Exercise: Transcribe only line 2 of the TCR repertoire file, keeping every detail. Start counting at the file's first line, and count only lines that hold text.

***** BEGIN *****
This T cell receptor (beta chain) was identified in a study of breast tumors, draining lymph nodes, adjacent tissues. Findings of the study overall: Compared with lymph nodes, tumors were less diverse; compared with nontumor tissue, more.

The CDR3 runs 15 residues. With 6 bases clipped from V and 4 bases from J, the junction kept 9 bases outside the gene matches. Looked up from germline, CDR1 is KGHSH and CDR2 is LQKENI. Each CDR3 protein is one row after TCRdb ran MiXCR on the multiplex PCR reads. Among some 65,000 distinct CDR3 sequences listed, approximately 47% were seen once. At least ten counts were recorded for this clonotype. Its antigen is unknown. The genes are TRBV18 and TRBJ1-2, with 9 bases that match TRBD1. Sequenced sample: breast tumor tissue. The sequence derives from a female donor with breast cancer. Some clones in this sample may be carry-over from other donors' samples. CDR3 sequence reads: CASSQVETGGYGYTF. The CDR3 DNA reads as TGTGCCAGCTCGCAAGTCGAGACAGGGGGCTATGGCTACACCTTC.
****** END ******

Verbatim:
The CDR3 runs 15 residues. With 6 bases clipped from V and 4 bases from J, the junction kept 9 bases outside the gene matches. Looked up from germline, CDR1 is KGHSH and CDR2 is LQKENI. Each CDR3 protein is one row after TCRdb ran MiXCR on the multiplex PCR reads. Among some 65,000 distinct CDR3 sequences listed, approximately 47% were seen once. At least ten counts were recorded for this clonotype. Its antigen is unknown. The genes are TRBV18 and TRBJ1-2, with 9 bases that match TRBD1. Sequenced sample: breast tumor tissue. The sequence derives from a female donor with breast cancer. Some clones in this sample may be carry-over from other donors' samples. CDR3 sequence reads: CASSQVETGGYGYTF. The CDR3 DNA reads as TGTGCCAGCTCGCAAGTCGAGACAGGGGGCTATGGCTACACCTTC.